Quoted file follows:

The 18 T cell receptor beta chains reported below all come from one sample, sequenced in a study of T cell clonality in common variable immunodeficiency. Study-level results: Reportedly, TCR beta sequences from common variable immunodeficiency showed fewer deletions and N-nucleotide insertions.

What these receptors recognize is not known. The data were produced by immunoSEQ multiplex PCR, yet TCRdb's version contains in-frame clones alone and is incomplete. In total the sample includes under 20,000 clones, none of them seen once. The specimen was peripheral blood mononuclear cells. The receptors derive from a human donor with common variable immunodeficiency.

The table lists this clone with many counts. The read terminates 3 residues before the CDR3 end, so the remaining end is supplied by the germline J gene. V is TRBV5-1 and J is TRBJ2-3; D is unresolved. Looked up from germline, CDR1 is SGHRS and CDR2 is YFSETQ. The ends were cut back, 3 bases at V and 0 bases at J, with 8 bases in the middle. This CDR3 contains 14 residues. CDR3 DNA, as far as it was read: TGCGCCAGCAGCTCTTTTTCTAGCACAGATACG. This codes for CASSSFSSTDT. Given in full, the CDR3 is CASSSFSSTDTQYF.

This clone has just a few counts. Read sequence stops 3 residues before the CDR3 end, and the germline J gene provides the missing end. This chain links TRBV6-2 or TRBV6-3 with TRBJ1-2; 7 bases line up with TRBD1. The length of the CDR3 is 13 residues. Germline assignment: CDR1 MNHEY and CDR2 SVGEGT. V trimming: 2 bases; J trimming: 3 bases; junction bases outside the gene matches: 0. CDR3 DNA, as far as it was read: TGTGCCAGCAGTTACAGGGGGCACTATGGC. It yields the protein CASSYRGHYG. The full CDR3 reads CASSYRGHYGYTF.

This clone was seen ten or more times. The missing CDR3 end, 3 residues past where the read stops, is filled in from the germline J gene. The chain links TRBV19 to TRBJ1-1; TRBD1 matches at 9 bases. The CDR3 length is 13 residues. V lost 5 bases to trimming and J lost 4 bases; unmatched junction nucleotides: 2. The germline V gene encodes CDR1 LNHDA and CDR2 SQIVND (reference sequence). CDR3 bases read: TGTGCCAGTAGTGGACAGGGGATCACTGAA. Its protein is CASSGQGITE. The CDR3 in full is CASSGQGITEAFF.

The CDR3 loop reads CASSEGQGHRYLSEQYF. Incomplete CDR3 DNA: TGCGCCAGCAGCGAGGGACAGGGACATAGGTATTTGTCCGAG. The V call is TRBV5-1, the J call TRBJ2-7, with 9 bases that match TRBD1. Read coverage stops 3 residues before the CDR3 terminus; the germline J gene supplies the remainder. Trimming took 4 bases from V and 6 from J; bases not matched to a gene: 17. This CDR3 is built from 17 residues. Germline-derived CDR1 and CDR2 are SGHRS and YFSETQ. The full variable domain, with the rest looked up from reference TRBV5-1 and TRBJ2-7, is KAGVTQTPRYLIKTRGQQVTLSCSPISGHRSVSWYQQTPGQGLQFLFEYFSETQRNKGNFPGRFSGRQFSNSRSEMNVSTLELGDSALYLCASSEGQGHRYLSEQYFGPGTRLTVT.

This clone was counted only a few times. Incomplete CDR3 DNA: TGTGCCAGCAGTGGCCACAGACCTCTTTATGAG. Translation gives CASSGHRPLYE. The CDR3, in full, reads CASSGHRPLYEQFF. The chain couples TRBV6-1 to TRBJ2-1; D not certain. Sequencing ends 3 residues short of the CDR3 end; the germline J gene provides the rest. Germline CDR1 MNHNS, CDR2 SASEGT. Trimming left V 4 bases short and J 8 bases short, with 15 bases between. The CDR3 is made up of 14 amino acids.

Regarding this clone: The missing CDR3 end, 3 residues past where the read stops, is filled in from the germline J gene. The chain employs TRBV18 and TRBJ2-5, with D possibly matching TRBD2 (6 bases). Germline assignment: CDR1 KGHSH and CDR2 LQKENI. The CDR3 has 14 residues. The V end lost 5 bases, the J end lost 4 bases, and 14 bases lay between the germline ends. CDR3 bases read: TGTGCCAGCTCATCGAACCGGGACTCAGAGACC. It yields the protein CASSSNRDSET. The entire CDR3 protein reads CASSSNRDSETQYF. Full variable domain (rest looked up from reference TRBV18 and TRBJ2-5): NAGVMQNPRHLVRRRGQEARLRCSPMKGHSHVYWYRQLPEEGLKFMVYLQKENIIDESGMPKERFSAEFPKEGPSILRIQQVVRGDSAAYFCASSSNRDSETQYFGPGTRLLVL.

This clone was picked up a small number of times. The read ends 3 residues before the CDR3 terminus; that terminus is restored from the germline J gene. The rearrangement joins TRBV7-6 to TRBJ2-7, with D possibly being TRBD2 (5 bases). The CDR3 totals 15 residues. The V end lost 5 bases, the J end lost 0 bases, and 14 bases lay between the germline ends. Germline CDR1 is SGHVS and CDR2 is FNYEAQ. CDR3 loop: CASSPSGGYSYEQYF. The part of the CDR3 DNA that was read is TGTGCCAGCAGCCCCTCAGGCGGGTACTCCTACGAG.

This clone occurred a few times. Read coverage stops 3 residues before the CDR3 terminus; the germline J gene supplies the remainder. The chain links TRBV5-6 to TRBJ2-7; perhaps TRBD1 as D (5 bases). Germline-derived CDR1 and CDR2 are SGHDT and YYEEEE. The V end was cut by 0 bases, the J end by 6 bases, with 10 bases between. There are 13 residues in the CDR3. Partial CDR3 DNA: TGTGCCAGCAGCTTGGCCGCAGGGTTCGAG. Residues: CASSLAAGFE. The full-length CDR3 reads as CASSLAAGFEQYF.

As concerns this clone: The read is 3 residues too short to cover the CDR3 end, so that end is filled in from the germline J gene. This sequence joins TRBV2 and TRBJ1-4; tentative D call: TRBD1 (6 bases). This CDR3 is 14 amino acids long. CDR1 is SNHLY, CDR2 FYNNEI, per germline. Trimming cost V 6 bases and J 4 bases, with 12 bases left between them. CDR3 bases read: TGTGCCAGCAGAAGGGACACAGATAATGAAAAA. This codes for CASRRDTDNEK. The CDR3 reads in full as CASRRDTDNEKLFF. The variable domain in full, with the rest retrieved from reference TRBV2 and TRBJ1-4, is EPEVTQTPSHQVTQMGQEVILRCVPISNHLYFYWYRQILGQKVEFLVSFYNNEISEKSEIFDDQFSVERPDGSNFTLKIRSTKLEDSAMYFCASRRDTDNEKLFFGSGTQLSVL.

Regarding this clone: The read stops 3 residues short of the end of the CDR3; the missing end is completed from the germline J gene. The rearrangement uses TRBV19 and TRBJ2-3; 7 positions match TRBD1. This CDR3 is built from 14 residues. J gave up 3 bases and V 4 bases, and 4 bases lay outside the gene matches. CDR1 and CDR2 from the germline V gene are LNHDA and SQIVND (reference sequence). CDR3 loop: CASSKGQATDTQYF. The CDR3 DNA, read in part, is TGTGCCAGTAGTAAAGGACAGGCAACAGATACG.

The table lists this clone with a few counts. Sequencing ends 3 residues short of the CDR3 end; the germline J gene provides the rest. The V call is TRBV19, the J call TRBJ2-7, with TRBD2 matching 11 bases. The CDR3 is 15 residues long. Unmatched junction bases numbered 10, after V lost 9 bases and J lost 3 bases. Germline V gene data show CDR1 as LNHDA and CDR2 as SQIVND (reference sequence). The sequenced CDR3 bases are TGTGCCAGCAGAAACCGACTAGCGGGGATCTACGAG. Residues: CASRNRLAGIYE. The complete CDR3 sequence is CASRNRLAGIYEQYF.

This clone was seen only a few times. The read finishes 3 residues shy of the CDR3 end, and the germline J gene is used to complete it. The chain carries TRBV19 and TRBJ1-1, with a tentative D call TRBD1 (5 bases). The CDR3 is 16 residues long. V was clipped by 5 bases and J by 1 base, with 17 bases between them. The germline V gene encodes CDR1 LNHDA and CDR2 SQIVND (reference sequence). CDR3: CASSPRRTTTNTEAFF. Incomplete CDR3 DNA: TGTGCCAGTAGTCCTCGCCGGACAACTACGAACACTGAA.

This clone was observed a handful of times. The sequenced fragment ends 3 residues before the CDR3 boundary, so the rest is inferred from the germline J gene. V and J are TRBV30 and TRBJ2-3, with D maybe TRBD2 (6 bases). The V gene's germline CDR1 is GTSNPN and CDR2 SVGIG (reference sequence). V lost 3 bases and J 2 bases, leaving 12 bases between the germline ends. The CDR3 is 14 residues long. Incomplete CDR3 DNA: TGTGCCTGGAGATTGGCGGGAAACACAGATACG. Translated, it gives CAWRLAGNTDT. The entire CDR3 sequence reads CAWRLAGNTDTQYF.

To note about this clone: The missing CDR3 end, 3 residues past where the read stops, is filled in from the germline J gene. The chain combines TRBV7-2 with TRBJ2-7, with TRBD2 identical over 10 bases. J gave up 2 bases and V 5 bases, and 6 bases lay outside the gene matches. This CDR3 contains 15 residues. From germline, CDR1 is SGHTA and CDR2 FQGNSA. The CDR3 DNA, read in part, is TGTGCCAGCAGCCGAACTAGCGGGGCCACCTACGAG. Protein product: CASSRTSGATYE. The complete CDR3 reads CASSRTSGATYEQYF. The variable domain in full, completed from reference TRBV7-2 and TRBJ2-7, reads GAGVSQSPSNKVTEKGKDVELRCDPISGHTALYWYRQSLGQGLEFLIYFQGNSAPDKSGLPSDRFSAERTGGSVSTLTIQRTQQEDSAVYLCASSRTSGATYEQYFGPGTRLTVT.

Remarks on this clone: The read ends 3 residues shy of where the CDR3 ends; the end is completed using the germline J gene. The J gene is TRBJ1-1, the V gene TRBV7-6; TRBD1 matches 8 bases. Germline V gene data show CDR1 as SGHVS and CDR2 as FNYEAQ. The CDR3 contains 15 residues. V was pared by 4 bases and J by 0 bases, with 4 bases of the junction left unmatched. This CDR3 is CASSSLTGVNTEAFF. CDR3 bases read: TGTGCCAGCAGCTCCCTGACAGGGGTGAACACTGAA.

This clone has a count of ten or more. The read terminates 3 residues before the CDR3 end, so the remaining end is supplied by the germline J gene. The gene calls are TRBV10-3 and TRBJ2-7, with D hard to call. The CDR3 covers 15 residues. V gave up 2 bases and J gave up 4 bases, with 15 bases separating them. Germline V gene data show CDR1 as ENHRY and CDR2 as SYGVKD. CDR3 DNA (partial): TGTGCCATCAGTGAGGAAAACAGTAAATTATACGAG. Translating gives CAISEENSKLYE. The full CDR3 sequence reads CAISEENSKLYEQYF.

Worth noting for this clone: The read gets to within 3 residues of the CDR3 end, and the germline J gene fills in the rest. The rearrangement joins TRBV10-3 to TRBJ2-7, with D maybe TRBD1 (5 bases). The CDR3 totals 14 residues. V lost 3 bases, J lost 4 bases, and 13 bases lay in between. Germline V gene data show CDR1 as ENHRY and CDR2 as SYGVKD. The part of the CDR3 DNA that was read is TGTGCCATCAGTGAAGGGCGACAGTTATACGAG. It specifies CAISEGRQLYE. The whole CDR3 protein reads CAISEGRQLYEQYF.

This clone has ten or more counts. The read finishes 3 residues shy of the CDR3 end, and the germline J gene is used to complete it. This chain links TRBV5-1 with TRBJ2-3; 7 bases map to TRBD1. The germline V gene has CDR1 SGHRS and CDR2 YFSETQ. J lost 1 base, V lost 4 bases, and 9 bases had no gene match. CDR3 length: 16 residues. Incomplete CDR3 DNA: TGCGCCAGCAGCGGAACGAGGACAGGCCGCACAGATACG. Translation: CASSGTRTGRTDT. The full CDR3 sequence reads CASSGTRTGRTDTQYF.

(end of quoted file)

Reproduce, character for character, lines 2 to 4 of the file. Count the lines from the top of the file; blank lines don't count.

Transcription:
What these receptors recognize is not known. The data were produced by immunoSEQ multiplex PCR, yet TCRdb's version contains in-frame clones alone and is incomplete. In total the sample includes under 20,000 clones, none of them seen once. The specimen was peripheral blood mononuclear cells. The receptors derive from a human donor with common variable immunodeficiency.

The table lists this clone with many counts. The read terminates 3 residues before the CDR3 end, so the remaining end is supplied by the germline J gene. V is TRBV5-1 and J is TRBJ2-3; D is unresolved. Looked up from germline, CDR1 is SGHRS and CDR2 is YFSETQ. The ends were cut back, 3 bases at V and 0 bases at J, with 8 bases in the middle. This CDR3 contains 14 residues. CDR3 DNA, as far as it was read: TGCGCCAGCAGCTCTTTTTCTAGCACAGATACG. This codes for CASSSFSSTDT. Given in full, the CDR3 is CASSSFSSTDTQYF.

This clone has just a few counts. Read sequence stops 3 residues before the CDR3 end, and the germline J gene provides the missing end. This chain links TRBV6-2 or TRBV6-3 with TRBJ1-2; 7 bases line up with TRBD1. The length of the CDR3 is 13 residues. Germline assignment: CDR1 MNHEY and CDR2 SVGEGT. V trimming: 2 bases; J trimming: 3 bases; junction bases outside the gene matches: 0. CDR3 DNA, as far as it was read: TGTGCCAGCAGTTACAGGGGGCACTATGGC. It yields the protein CASSYRGHYG. The full CDR3 reads CASSYRGHYGYTF.